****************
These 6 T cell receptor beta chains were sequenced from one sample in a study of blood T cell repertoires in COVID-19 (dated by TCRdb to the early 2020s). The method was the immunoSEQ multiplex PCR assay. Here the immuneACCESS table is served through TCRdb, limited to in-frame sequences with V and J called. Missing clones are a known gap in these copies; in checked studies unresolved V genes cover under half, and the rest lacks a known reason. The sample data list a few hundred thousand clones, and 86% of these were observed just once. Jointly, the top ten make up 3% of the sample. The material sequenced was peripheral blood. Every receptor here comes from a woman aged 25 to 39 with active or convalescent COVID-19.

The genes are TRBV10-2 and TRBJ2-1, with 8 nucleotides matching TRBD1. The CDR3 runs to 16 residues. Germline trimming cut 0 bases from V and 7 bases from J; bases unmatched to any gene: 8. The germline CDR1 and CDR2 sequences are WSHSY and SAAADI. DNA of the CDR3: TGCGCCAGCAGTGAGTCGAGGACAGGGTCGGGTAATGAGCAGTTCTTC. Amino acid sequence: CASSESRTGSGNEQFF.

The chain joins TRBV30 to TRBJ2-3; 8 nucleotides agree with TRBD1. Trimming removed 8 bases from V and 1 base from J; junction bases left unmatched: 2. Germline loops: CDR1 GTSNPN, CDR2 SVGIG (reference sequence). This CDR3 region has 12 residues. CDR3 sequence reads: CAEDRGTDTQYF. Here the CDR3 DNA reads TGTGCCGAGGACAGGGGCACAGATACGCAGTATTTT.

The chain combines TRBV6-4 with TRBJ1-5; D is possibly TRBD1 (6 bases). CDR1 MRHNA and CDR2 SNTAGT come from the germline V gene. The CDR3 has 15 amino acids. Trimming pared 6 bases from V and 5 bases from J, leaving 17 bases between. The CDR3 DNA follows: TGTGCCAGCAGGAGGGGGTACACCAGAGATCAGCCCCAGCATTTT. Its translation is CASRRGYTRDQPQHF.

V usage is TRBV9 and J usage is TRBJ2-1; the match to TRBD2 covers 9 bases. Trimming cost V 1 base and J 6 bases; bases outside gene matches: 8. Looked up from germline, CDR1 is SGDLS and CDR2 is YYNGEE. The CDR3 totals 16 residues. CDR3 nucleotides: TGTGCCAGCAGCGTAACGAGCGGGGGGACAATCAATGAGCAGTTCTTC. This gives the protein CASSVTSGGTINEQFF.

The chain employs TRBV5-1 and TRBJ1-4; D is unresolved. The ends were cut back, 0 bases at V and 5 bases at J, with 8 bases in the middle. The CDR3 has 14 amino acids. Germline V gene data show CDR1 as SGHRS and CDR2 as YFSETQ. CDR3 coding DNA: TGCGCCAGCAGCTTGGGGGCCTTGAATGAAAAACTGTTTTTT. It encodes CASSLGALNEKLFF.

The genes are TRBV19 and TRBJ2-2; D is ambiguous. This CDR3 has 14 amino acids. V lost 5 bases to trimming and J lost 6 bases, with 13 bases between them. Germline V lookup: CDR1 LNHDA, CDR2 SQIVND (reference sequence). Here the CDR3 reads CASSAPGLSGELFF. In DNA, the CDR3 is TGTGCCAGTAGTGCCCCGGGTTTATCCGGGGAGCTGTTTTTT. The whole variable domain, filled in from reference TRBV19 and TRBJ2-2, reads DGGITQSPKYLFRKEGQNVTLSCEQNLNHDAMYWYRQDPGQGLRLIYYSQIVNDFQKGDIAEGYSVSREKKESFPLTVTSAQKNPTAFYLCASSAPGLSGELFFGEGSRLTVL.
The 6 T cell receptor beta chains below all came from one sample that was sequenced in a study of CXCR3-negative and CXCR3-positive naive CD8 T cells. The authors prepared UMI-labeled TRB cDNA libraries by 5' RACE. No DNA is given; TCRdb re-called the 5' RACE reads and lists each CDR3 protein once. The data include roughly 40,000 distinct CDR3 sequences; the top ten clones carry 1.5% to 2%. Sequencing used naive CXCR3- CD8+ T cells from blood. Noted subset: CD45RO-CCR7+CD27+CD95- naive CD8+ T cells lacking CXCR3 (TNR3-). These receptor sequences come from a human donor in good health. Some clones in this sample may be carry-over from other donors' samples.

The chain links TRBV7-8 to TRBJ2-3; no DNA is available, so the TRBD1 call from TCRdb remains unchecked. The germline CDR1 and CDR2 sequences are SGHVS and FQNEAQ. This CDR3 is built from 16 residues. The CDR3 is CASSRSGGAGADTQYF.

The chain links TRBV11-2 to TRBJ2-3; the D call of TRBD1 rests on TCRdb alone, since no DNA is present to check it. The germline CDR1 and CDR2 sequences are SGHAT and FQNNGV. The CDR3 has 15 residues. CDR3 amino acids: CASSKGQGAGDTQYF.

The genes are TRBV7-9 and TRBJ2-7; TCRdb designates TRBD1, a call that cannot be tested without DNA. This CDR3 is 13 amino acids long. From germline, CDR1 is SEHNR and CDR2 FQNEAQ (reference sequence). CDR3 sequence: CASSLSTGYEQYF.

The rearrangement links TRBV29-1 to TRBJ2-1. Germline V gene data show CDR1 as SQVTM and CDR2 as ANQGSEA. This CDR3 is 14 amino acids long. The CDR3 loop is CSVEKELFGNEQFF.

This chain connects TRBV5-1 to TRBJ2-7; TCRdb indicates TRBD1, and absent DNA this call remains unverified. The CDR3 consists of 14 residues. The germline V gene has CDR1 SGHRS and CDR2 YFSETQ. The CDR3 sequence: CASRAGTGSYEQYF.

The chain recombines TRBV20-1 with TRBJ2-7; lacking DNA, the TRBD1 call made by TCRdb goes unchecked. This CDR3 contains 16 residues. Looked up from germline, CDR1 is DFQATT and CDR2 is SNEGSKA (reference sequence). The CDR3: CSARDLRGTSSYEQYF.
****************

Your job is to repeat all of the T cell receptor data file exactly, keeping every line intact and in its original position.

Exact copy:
These 6 T cell receptor beta chains were sequenced from one sample in a study of blood T cell repertoires in COVID-19 (dated by TCRdb to the early 2020s). The method was the immunoSEQ multiplex PCR assay. Here the immuneACCESS table is served through TCRdb, limited to in-frame sequences with V and J called. Missing clones are a known gap in these copies; in checked studies unresolved V genes cover under half, and the rest lacks a known reason. The sample data list a few hundred thousand clones, and 86% of these were observed just once. Jointly, the top ten make up 3% of the sample. The material sequenced was peripheral blood. Every receptor here comes from a woman aged 25 to 39 with active or convalescent COVID-19.

The genes are TRBV10-2 and TRBJ2-1, with 8 nucleotides matching TRBD1. The CDR3 runs to 16 residues. Germline trimming cut 0 bases from V and 7 bases from J; bases unmatched to any gene: 8. The germline CDR1 and CDR2 sequences are WSHSY and SAAADI. DNA of the CDR3: TGCGCCAGCAGTGAGTCGAGGACAGGGTCGGGTAATGAGCAGTTCTTC. Amino acid sequence: CASSESRTGSGNEQFF.

The chain joins TRBV30 to TRBJ2-3; 8 nucleotides agree with TRBD1. Trimming removed 8 bases from V and 1 base from J; junction bases left unmatched: 2. Germline loops: CDR1 GTSNPN, CDR2 SVGIG (reference sequence). This CDR3 region has 12 residues. CDR3 sequence reads: CAEDRGTDTQYF. Here the CDR3 DNA reads TGTGCCGAGGACAGGGGCACAGATACGCAGTATTTT.

The chain combines TRBV6-4 with TRBJ1-5; D is possibly TRBD1 (6 bases). CDR1 MRHNA and CDR2 SNTAGT come from the germline V gene. The CDR3 has 15 amino acids. Trimming pared 6 bases from V and 5 bases from J, leaving 17 bases between. The CDR3 DNA follows: TGTGCCAGCAGGAGGGGGTACACCAGAGATCAGCCCCAGCATTTT. Its translation is CASRRGYTRDQPQHF.

V usage is TRBV9 and J usage is TRBJ2-1; the match to TRBD2 covers 9 bases. Trimming cost V 1 base and J 6 bases; bases outside gene matches: 8. Looked up from germline, CDR1 is SGDLS and CDR2 is YYNGEE. The CDR3 totals 16 residues. CDR3 nucleotides: TGTGCCAGCAGCGTAACGAGCGGGGGGACAATCAATGAGCAGTTCTTC. This gives the protein CASSVTSGGTINEQFF.

The chain employs TRBV5-1 and TRBJ1-4; D is unresolved. The ends were cut back, 0 bases at V and 5 bases at J, with 8 bases in the middle. The CDR3 has 14 amino acids. Germline V gene data show CDR1 as SGHRS and CDR2 as YFSETQ. CDR3 coding DNA: TGCGCCAGCAGCTTGGGGGCCTTGAATGAAAAACTGTTTTTT. It encodes CASSLGALNEKLFF.

The genes are TRBV19 and TRBJ2-2; D is ambiguous. This CDR3 has 14 amino acids. V lost 5 bases to trimming and J lost 6 bases, with 13 bases between them. Germline V lookup: CDR1 LNHDA, CDR2 SQIVND (reference sequence). Here the CDR3 reads CASSAPGLSGELFF. In DNA, the CDR3 is TGTGCCAGTAGTGCCCCGGGTTTATCCGGGGAGCTGTTTTTT. The whole variable domain, filled in from reference TRBV19 and TRBJ2-2, reads DGGITQSPKYLFRKEGQNVTLSCEQNLNHDAMYWYRQDPGQGLRLIYYSQIVNDFQKGDIAEGYSVSREKKESFPLTVTSAQKNPTAFYLCASSAPGLSGELFFGEGSRLTVL.
The 6 T cell receptor beta chains below all came from one sample that was sequenced in a study of CXCR3-negative and CXCR3-positive naive CD8 T cells. The authors prepared UMI-labeled TRB cDNA libraries by 5' RACE. No DNA is given; TCRdb re-called the 5' RACE reads and lists each CDR3 protein once. The data include roughly 40,000 distinct CDR3 sequences; the top ten clones carry 1.5% to 2%. Sequencing used naive CXCR3- CD8+ T cells from blood. Noted subset: CD45RO-CCR7+CD27+CD95- naive CD8+ T cells lacking CXCR3 (TNR3-). These receptor sequences come from a human donor in good health. Some clones in this sample may be carry-over from other donors' samples.

The chain links TRBV7-8 to TRBJ2-3; no DNA is available, so the TRBD1 call from TCRdb remains unchecked. The germline CDR1 and CDR2 sequences are SGHVS and FQNEAQ. This CDR3 is built from 16 residues. The CDR3 is CASSRSGGAGADTQYF.

The chain links TRBV11-2 to TRBJ2-3; the D call of TRBD1 rests on TCRdb alone, since no DNA is present to check it. The germline CDR1 and CDR2 sequences are SGHAT and FQNNGV. The CDR3 has 15 residues. CDR3 amino acids: CASSKGQGAGDTQYF.

The genes are TRBV7-9 and TRBJ2-7; TCRdb designates TRBD1, a call that cannot be tested without DNA. This CDR3 is 13 amino acids long. From germline, CDR1 is SEHNR and CDR2 FQNEAQ (reference sequence). CDR3 sequence: CASSLSTGYEQYF.

The rearrangement links TRBV29-1 to TRBJ2-1. Germline V gene data show CDR1 as SQVTM and CDR2 as ANQGSEA. This CDR3 is 14 amino acids long. The CDR3 loop is CSVEKELFGNEQFF.

This chain connects TRBV5-1 to TRBJ2-7; TCRdb indicates TRBD1, and absent DNA this call remains unverified. The CDR3 consists of 14 residues. The germline V gene has CDR1 SGHRS and CDR2 YFSETQ. The CDR3 sequence: CASRAGTGSYEQYF.

The chain recombines TRBV20-1 with TRBJ2-7; lacking DNA, the TRBD1 call made by TCRdb goes unchecked. This CDR3 contains 16 residues. Looked up from germline, CDR1 is DFQATT and CDR2 is SNEGSKA (reference sequence). The CDR3: CSARDLRGTSSYEQYF.